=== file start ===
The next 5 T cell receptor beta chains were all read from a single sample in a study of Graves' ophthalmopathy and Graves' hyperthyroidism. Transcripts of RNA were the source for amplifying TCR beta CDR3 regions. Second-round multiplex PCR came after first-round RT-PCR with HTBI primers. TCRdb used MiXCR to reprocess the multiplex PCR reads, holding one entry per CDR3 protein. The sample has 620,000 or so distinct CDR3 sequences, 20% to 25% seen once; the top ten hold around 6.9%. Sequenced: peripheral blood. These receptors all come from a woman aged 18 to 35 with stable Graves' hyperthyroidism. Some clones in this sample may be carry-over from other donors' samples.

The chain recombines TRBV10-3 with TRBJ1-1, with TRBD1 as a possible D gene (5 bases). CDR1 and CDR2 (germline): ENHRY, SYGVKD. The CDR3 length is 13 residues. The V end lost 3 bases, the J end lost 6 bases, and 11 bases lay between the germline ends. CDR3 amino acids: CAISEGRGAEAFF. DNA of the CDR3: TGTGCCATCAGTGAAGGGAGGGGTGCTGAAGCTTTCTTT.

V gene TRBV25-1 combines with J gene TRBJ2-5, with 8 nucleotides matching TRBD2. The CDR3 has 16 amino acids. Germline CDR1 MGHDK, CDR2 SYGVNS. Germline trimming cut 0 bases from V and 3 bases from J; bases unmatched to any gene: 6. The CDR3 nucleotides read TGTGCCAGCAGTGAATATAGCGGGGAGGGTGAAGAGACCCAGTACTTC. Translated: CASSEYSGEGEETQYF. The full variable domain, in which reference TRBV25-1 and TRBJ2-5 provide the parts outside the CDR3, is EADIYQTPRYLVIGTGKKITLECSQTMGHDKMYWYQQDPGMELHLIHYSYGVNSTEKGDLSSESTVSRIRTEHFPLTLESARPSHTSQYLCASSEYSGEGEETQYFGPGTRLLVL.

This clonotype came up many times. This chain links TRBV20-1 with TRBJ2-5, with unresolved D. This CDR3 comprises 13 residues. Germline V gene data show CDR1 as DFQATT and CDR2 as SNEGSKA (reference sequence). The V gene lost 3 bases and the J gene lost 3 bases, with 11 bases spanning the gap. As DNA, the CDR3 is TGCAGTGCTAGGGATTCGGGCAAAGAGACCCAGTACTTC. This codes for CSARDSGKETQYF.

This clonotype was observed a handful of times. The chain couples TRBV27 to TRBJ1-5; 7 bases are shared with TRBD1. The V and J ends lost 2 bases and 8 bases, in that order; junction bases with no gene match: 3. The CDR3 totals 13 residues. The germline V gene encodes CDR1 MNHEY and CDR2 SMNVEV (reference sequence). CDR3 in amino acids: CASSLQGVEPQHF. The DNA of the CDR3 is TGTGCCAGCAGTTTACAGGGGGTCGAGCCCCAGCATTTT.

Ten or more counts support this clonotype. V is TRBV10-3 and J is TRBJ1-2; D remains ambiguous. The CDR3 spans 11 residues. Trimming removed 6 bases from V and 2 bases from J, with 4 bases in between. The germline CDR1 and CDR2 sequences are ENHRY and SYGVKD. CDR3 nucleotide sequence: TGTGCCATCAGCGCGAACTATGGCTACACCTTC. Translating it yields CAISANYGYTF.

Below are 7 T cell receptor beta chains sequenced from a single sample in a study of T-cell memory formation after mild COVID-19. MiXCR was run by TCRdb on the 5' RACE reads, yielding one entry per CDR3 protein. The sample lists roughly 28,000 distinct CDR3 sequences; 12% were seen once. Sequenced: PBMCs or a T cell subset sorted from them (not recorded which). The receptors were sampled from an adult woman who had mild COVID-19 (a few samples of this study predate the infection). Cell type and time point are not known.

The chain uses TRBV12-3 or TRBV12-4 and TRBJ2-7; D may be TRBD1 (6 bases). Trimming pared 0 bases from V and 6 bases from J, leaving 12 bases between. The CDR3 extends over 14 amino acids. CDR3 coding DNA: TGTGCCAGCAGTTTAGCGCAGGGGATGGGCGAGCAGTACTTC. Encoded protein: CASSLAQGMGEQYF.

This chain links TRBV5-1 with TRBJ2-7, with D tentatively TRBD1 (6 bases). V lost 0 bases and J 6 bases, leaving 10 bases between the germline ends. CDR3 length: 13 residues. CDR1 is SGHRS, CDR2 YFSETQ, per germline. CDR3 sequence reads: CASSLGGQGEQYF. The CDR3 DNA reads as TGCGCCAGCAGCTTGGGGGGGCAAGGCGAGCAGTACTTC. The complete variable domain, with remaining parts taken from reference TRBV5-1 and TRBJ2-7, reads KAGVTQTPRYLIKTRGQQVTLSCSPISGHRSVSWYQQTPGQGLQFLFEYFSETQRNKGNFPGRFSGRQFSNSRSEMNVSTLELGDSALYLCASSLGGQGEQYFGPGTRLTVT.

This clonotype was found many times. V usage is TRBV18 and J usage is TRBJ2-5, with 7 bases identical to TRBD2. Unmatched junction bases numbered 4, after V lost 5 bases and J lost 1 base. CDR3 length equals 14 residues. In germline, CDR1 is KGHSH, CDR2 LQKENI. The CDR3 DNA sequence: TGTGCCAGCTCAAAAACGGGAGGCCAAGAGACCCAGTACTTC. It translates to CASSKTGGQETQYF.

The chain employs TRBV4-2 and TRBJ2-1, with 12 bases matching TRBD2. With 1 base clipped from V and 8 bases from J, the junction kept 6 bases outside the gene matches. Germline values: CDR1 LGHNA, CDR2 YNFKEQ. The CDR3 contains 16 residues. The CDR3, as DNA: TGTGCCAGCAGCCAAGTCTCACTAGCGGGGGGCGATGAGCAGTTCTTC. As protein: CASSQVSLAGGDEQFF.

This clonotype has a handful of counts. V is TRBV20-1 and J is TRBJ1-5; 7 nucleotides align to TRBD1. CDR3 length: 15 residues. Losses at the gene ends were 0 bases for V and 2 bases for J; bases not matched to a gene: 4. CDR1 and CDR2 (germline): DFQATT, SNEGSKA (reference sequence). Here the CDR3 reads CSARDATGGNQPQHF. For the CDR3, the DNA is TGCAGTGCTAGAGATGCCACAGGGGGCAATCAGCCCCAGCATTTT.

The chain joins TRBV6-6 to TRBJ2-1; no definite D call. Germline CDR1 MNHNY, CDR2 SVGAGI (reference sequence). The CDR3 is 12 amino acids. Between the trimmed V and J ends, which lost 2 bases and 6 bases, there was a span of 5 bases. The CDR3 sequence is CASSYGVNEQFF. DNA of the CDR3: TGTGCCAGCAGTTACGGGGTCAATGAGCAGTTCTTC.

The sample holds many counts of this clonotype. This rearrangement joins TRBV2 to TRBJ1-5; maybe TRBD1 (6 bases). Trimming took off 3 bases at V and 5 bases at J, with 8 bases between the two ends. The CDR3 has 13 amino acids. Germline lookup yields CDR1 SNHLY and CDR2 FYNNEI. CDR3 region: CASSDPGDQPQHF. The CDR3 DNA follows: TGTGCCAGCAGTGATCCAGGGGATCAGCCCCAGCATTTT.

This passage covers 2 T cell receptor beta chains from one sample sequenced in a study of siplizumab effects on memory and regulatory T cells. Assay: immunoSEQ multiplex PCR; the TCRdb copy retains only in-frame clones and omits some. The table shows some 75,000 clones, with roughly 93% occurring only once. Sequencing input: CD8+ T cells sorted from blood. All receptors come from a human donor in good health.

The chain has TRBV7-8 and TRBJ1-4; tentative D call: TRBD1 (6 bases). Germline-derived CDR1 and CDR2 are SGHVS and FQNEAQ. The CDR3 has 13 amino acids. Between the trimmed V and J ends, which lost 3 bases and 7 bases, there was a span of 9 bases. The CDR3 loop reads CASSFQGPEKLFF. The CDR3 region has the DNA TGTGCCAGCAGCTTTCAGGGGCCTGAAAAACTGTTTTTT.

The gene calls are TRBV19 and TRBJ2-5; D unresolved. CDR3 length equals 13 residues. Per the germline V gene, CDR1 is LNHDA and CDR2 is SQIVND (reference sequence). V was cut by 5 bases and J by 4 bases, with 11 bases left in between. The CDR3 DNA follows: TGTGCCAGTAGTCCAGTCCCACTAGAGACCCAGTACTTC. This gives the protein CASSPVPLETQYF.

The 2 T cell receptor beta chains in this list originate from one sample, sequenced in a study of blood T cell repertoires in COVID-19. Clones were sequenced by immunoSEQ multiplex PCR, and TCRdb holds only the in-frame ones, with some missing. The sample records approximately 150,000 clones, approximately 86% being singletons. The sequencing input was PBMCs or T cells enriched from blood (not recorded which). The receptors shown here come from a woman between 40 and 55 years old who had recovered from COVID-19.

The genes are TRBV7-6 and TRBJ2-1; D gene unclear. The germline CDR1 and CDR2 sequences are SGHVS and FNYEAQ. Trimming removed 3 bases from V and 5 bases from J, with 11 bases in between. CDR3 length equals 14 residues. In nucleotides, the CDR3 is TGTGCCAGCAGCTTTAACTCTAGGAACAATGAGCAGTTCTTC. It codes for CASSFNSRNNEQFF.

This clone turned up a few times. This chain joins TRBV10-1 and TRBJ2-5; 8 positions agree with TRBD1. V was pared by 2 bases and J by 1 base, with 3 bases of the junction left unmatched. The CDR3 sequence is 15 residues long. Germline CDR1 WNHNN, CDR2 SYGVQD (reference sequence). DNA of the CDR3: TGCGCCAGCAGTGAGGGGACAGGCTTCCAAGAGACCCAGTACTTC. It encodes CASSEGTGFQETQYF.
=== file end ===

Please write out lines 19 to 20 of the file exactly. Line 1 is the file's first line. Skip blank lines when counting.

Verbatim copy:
The genes are TRBV7-6 and TRBJ2-1; D gene unclear. The germline CDR1 and CDR2 sequences are SGHVS and FNYEAQ. Trimming removed 3 bases from V and 5 bases from J, with 11 bases in between. CDR3 length equals 14 residues. In nucleotides, the CDR3 is TGTGCCAGCAGCTTTAACTCTAGGAACAATGAGCAGTTCTTC. It codes for CASSFNSRNNEQFF.

This clone turned up a few times. This chain joins TRBV10-1 and TRBJ2-5; 8 positions agree with TRBD1. V was pared by 2 bases and J by 1 base, with 3 bases of the junction left unmatched. The CDR3 sequence is 15 residues long. Germline CDR1 WNHNN, CDR2 SYGVQD (reference sequence). DNA of the CDR3: TGCGCCAGCAGTGAGGGGACAGGCTTCCAAGAGACCCAGTACTTC. It encodes CASSEGTGFQETQYF.